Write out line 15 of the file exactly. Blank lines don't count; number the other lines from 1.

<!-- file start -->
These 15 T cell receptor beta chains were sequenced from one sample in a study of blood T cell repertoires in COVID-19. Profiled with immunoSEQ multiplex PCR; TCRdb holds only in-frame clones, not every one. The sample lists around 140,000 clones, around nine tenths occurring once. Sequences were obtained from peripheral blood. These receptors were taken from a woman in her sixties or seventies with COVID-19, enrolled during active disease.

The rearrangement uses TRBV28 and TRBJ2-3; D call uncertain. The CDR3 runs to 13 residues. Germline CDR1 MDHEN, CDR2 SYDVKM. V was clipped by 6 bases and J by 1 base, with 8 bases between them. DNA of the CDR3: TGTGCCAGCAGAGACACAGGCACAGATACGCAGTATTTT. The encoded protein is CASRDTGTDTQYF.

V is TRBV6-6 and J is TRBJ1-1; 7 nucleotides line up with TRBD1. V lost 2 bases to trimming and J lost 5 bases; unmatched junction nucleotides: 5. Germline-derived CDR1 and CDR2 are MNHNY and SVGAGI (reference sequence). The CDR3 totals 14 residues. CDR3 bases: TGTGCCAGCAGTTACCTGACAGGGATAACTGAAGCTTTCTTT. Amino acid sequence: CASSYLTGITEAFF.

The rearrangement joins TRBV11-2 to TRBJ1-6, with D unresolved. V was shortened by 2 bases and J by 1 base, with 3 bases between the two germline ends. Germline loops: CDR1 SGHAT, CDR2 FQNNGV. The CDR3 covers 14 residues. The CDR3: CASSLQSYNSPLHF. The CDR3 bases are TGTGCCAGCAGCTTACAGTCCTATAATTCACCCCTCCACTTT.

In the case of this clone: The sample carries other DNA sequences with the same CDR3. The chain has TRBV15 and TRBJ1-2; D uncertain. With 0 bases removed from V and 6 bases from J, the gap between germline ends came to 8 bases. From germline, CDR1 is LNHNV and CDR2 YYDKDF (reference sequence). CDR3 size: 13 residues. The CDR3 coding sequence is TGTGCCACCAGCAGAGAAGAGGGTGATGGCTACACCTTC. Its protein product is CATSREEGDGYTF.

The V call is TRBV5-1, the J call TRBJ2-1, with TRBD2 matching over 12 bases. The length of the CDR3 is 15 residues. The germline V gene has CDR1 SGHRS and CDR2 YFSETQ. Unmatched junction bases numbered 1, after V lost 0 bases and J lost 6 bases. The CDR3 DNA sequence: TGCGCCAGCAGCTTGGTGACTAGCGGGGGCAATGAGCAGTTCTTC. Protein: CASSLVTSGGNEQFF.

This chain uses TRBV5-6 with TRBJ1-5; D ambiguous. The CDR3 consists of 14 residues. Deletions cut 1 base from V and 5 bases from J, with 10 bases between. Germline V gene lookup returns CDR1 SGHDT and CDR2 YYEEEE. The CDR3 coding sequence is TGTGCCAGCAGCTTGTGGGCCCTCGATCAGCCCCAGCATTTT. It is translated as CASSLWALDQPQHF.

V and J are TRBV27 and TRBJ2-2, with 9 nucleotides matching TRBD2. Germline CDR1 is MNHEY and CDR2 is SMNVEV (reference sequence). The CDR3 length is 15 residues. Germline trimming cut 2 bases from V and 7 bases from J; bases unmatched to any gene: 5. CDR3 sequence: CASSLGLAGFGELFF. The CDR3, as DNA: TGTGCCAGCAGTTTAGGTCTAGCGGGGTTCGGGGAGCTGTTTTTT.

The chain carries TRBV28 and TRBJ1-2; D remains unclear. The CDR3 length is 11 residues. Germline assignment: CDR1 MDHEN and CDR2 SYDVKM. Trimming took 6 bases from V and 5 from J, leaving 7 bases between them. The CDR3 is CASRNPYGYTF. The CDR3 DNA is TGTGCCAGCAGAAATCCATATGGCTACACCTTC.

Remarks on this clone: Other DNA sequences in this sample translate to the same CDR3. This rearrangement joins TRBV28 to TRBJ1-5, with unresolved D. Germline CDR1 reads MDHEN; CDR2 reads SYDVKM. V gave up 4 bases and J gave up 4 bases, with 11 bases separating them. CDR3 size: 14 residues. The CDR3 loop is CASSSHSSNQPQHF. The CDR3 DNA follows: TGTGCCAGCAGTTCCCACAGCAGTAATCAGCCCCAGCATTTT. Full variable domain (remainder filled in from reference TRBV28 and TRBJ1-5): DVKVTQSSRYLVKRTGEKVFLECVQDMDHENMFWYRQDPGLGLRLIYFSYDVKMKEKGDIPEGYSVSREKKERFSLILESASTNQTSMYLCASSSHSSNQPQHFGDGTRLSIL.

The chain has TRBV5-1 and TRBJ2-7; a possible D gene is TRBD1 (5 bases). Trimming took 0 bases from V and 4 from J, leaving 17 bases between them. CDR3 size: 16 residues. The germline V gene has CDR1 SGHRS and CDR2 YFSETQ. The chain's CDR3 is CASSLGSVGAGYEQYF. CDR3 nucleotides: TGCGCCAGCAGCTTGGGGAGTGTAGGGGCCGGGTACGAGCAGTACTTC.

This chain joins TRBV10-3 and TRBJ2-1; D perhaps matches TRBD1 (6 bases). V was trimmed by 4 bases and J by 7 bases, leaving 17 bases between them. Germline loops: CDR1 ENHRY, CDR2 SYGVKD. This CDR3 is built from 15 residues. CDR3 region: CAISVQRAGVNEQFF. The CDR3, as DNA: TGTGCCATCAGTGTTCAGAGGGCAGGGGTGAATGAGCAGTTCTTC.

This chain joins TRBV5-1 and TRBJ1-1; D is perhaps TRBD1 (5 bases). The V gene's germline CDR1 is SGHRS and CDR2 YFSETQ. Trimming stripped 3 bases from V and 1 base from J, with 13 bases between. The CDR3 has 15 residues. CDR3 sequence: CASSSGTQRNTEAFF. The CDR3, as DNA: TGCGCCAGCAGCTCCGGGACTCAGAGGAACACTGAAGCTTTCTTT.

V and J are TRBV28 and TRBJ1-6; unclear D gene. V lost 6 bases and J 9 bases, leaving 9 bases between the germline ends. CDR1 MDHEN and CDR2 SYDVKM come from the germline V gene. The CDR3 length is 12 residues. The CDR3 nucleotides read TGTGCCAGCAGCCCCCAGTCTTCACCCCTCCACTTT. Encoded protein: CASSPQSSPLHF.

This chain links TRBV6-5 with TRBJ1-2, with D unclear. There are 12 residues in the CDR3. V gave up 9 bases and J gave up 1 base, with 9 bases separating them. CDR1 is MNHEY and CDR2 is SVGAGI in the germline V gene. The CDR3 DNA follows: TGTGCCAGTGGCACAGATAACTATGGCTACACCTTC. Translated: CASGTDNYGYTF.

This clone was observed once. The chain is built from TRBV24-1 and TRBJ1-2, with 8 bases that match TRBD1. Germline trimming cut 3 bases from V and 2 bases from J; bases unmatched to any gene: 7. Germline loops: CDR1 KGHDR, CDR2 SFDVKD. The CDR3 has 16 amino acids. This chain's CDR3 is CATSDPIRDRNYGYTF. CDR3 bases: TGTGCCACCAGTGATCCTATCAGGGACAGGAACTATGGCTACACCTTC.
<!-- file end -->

This chain links TRBV6-5 with TRBJ1-2, with D unclear. There are 12 residues in the CDR3. V gave up 9 bases and J gave up 1 base, with 9 bases separating them. CDR1 is MNHEY and CDR2 is SVGAGI in the germline V gene. The CDR3 DNA follows: TGTGCCAGTGGCACAGATAACTATGGCTACACCTTC. Translated: CASGTDNYGYTF.